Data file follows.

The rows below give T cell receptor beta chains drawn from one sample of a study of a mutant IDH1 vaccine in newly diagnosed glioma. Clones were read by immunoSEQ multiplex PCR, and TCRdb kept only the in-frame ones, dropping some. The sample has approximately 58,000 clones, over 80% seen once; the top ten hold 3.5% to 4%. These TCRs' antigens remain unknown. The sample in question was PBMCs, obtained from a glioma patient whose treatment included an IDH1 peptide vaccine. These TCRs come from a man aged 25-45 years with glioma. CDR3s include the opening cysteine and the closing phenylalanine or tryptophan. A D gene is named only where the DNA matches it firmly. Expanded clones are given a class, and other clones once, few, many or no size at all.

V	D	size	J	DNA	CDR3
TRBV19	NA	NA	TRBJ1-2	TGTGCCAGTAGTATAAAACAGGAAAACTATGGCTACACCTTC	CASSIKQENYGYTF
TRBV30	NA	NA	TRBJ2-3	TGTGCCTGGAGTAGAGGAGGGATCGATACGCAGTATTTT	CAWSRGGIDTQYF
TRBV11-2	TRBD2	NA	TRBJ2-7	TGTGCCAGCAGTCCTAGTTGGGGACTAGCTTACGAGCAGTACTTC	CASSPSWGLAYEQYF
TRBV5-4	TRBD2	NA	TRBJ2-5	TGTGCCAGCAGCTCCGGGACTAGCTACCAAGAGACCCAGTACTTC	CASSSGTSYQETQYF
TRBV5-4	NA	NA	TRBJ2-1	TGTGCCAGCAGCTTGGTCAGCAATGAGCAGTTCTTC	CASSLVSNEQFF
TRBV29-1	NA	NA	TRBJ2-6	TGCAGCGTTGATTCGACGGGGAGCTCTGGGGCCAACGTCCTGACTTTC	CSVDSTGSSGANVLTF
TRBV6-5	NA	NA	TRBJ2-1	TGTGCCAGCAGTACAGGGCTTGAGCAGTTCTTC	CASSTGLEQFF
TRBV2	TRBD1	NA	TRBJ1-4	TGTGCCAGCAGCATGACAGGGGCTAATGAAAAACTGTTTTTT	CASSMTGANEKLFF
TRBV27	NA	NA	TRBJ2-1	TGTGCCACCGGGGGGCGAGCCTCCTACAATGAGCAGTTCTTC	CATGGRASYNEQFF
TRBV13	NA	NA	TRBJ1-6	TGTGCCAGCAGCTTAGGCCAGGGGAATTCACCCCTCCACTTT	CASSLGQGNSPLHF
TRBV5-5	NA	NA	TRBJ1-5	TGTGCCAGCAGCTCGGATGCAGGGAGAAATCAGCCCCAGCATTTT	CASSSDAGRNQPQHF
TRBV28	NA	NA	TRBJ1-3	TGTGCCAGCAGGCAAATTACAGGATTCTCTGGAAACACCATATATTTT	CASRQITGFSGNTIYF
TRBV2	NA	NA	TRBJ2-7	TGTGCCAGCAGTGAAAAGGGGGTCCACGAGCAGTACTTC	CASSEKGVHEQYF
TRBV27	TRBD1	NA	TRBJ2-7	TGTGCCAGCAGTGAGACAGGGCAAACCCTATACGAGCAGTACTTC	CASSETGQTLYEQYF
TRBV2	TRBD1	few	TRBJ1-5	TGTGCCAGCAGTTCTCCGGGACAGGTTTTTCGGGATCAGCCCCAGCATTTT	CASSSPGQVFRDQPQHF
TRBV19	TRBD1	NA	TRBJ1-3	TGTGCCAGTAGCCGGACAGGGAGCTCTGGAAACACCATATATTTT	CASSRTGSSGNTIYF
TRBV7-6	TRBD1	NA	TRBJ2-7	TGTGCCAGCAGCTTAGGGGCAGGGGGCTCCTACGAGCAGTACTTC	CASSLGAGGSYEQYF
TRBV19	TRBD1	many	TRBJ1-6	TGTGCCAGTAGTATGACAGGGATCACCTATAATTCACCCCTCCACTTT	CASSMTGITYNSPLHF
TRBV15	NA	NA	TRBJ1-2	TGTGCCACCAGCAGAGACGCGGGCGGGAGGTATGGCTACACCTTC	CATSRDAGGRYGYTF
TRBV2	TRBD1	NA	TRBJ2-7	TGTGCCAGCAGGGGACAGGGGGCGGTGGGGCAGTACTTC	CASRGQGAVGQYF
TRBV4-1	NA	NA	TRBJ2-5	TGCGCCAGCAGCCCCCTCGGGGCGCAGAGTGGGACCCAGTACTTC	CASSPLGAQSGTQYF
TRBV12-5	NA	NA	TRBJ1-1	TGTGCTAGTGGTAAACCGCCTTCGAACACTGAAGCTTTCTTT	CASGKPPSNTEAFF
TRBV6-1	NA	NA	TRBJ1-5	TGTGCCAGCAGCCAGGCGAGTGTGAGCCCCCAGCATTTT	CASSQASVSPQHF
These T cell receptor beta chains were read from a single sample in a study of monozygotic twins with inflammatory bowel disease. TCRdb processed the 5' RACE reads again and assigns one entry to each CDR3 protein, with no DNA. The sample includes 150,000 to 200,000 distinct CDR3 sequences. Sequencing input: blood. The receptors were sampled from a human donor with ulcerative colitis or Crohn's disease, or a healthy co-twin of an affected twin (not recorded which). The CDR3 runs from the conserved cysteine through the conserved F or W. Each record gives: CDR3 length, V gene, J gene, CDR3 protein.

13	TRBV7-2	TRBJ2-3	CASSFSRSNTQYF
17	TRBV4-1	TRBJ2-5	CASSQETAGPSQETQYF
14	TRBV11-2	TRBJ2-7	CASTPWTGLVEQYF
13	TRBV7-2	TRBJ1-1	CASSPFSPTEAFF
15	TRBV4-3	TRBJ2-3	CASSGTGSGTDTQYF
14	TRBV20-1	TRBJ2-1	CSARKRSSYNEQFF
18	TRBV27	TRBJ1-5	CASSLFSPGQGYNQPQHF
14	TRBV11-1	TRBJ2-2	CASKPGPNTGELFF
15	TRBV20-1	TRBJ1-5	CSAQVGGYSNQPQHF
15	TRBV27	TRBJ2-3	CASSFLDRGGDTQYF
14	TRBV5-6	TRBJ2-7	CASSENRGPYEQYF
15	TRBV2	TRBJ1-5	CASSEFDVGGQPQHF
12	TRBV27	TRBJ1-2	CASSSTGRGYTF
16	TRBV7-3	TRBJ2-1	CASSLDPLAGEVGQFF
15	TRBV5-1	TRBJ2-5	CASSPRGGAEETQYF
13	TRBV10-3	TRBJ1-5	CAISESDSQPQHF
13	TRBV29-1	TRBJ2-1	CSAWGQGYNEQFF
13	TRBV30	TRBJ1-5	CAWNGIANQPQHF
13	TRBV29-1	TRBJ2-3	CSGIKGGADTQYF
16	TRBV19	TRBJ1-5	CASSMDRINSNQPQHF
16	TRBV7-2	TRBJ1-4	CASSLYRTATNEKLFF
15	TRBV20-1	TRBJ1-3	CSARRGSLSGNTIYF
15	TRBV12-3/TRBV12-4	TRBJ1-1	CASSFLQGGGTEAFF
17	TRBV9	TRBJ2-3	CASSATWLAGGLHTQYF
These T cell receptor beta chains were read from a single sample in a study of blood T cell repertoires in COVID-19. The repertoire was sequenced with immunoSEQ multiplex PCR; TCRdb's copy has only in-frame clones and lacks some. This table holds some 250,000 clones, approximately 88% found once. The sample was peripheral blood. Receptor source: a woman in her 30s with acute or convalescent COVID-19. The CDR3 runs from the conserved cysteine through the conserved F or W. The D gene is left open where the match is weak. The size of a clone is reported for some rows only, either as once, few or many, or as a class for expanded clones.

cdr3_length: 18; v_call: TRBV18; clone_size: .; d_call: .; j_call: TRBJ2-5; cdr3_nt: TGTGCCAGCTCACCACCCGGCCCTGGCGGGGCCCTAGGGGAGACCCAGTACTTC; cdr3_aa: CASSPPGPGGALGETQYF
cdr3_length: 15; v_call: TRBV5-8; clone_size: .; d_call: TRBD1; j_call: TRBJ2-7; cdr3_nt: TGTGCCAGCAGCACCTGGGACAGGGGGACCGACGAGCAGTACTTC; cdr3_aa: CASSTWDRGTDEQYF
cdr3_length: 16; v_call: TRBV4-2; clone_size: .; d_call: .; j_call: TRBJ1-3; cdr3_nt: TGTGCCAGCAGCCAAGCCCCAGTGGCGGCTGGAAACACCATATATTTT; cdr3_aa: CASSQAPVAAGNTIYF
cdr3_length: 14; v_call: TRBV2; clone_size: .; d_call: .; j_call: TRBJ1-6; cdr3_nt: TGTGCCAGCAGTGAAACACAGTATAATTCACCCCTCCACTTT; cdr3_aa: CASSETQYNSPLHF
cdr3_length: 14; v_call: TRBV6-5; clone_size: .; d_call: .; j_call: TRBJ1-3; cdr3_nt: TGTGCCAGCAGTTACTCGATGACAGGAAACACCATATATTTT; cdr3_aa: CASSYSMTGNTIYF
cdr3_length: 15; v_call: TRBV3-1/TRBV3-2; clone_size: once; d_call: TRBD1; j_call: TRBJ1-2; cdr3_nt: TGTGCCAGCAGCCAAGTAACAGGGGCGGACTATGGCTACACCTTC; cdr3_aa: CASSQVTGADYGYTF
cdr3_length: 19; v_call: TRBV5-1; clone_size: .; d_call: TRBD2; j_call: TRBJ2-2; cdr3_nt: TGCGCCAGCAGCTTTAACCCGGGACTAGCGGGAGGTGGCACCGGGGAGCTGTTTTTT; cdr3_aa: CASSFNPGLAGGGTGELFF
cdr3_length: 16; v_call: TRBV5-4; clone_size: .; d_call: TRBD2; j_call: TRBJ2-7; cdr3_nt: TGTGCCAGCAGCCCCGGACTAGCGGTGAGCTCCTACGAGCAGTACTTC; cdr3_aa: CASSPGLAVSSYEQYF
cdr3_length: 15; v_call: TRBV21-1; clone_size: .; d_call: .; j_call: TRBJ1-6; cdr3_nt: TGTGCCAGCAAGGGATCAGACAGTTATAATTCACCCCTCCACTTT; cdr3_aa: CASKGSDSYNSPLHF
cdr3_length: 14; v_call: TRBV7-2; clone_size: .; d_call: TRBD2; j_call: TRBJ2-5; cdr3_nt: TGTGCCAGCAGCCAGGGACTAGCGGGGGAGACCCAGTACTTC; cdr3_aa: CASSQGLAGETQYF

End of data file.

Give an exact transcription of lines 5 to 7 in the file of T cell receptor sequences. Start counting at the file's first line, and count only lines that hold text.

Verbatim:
TRBV11-2	TRBD2	NA	TRBJ2-7	TGTGCCAGCAGTCCTAGTTGGGGACTAGCTTACGAGCAGTACTTC	CASSPSWGLAYEQYF
TRBV5-4	TRBD2	NA	TRBJ2-5	TGTGCCAGCAGCTCCGGGACTAGCTACCAAGAGACCCAGTACTTC	CASSSGTSYQETQYF
TRBV5-4	NA	NA	TRBJ2-1	TGTGCCAGCAGCTTGGTCAGCAATGAGCAGTTCTTC	CASSLVSNEQFF